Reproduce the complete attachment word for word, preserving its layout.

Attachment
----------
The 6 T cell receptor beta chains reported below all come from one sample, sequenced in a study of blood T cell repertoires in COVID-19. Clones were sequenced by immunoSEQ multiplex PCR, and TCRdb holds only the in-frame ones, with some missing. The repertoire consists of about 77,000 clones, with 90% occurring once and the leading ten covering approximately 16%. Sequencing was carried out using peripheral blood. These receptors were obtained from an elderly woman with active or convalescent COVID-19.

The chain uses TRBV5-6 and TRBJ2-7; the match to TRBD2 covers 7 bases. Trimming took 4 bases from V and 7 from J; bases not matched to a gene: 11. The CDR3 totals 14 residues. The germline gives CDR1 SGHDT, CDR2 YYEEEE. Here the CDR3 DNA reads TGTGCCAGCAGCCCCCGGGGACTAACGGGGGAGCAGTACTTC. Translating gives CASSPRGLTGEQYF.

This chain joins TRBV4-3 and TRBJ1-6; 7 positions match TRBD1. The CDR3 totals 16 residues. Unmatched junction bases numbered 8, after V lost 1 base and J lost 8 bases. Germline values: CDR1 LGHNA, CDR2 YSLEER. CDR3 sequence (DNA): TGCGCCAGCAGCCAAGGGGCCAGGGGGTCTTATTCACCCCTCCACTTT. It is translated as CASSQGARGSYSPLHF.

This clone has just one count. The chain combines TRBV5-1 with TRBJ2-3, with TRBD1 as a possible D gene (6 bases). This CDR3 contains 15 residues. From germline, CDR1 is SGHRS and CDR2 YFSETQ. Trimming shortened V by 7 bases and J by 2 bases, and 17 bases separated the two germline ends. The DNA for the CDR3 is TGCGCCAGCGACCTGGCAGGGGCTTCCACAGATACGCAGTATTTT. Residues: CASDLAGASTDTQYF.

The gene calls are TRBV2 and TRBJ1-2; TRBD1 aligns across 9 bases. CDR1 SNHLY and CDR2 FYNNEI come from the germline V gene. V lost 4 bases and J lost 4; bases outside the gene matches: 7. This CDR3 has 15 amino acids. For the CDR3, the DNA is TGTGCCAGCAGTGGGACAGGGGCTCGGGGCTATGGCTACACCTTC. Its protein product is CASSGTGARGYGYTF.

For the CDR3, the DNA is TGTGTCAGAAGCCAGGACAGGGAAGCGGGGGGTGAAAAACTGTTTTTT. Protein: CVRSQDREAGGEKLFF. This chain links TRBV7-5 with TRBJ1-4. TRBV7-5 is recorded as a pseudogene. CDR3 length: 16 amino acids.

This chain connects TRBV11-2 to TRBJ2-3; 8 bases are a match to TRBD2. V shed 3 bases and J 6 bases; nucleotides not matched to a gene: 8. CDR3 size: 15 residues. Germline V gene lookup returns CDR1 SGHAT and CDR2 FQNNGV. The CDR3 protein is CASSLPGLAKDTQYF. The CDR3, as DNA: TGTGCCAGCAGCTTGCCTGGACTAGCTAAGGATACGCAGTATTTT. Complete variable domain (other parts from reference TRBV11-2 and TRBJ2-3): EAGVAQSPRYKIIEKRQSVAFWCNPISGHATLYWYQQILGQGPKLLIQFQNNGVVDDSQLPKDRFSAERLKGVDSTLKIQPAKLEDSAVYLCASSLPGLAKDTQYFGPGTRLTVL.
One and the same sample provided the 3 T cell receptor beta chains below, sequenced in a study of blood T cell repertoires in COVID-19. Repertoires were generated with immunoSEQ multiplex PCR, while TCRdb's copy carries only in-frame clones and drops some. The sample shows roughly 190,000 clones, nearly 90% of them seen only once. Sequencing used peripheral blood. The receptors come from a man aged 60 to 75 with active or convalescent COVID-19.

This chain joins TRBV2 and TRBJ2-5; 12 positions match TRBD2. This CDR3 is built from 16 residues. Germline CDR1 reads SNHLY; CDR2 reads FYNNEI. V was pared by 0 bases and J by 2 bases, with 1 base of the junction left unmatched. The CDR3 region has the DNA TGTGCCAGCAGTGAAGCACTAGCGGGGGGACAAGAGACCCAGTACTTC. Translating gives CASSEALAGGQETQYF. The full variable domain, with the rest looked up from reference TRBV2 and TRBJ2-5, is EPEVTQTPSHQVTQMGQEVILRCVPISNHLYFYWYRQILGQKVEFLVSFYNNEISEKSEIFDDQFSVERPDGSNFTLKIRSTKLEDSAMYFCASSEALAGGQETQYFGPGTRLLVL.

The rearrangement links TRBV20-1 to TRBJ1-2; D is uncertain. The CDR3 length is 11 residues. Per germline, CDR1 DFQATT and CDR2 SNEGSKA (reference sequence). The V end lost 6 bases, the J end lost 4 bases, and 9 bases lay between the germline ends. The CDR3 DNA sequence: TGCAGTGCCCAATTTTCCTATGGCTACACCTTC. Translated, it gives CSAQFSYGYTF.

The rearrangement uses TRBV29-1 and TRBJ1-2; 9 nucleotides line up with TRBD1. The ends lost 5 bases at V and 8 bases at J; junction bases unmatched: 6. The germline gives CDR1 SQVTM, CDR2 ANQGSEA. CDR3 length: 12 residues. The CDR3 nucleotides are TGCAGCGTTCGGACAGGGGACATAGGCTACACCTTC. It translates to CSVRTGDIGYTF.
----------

The 6 T cell receptor beta chains reported below all come from one sample, sequenced in a study of blood T cell repertoires in COVID-19. Clones were sequenced by immunoSEQ multiplex PCR, and TCRdb holds only the in-frame ones, with some missing. The repertoire consists of about 77,000 clones, with 90% occurring once and the leading ten covering approximately 16%. Sequencing was carried out using peripheral blood. These receptors were obtained from an elderly woman with active or convalescent COVID-19.

The chain uses TRBV5-6 and TRBJ2-7; the match to TRBD2 covers 7 bases. Trimming took 4 bases from V and 7 from J; bases not matched to a gene: 11. The CDR3 totals 14 residues. The germline gives CDR1 SGHDT, CDR2 YYEEEE. Here the CDR3 DNA reads TGTGCCAGCAGCCCCCGGGGACTAACGGGGGAGCAGTACTTC. Translating gives CASSPRGLTGEQYF.

This chain joins TRBV4-3 and TRBJ1-6; 7 positions match TRBD1. The CDR3 totals 16 residues. Unmatched junction bases numbered 8, after V lost 1 base and J lost 8 bases. Germline values: CDR1 LGHNA, CDR2 YSLEER. CDR3 sequence (DNA): TGCGCCAGCAGCCAAGGGGCCAGGGGGTCTTATTCACCCCTCCACTTT. It is translated as CASSQGARGSYSPLHF.

This clone has just one count. The chain combines TRBV5-1 with TRBJ2-3, with TRBD1 as a possible D gene (6 bases). This CDR3 contains 15 residues. From germline, CDR1 is SGHRS and CDR2 YFSETQ. Trimming shortened V by 7 bases and J by 2 bases, and 17 bases separated the two germline ends. The DNA for the CDR3 is TGCGCCAGCGACCTGGCAGGGGCTTCCACAGATACGCAGTATTTT. Residues: CASDLAGASTDTQYF.

The gene calls are TRBV2 and TRBJ1-2; TRBD1 aligns across 9 bases. CDR1 SNHLY and CDR2 FYNNEI come from the germline V gene. V lost 4 bases and J lost 4; bases outside the gene matches: 7. This CDR3 has 15 amino acids. For the CDR3, the DNA is TGTGCCAGCAGTGGGACAGGGGCTCGGGGCTATGGCTACACCTTC. Its protein product is CASSGTGARGYGYTF.

For the CDR3, the DNA is TGTGTCAGAAGCCAGGACAGGGAAGCGGGGGGTGAAAAACTGTTTTTT. Protein: CVRSQDREAGGEKLFF. This chain links TRBV7-5 with TRBJ1-4. TRBV7-5 is recorded as a pseudogene. CDR3 length: 16 amino acids.

This chain connects TRBV11-2 to TRBJ2-3; 8 bases are a match to TRBD2. V shed 3 bases and J 6 bases; nucleotides not matched to a gene: 8. CDR3 size: 15 residues. Germline V gene lookup returns CDR1 SGHAT and CDR2 FQNNGV. The CDR3 protein is CASSLPGLAKDTQYF. The CDR3, as DNA: TGTGCCAGCAGCTTGCCTGGACTAGCTAAGGATACGCAGTATTTT. Complete variable domain (other parts from reference TRBV11-2 and TRBJ2-3): EAGVAQSPRYKIIEKRQSVAFWCNPISGHATLYWYQQILGQGPKLLIQFQNNGVVDDSQLPKDRFSAERLKGVDSTLKIQPAKLEDSAVYLCASSLPGLAKDTQYFGPGTRLTVL.
One and the same sample provided the 3 T cell receptor beta chains below, sequenced in a study of blood T cell repertoires in COVID-19. Repertoires were generated with immunoSEQ multiplex PCR, while TCRdb's copy carries only in-frame clones and drops some. The sample shows roughly 190,000 clones, nearly 90% of them seen only once. Sequencing used peripheral blood. The receptors come from a man aged 60 to 75 with active or convalescent COVID-19.

This chain joins TRBV2 and TRBJ2-5; 12 positions match TRBD2. This CDR3 is built from 16 residues. Germline CDR1 reads SNHLY; CDR2 reads FYNNEI. V was pared by 0 bases and J by 2 bases, with 1 base of the junction left unmatched. The CDR3 region has the DNA TGTGCCAGCAGTGAAGCACTAGCGGGGGGACAAGAGACCCAGTACTTC. Translating gives CASSEALAGGQETQYF. The full variable domain, with the rest looked up from reference TRBV2 and TRBJ2-5, is EPEVTQTPSHQVTQMGQEVILRCVPISNHLYFYWYRQILGQKVEFLVSFYNNEISEKSEIFDDQFSVERPDGSNFTLKIRSTKLEDSAMYFCASSEALAGGQETQYFGPGTRLLVL.

The rearrangement links TRBV20-1 to TRBJ1-2; D is uncertain. The CDR3 length is 11 residues. Per germline, CDR1 DFQATT and CDR2 SNEGSKA (reference sequence). The V end lost 6 bases, the J end lost 4 bases, and 9 bases lay between the germline ends. The CDR3 DNA sequence: TGCAGTGCCCAATTTTCCTATGGCTACACCTTC. Translated, it gives CSAQFSYGYTF.

The rearrangement uses TRBV29-1 and TRBJ1-2; 9 nucleotides line up with TRBD1. The ends lost 5 bases at V and 8 bases at J; junction bases unmatched: 6. The germline gives CDR1 SQVTM, CDR2 ANQGSEA. CDR3 length: 12 residues. The CDR3 nucleotides are TGCAGCGTTCGGACAGGGGACATAGGCTACACCTTC. It translates to CSVRTGDIGYTF.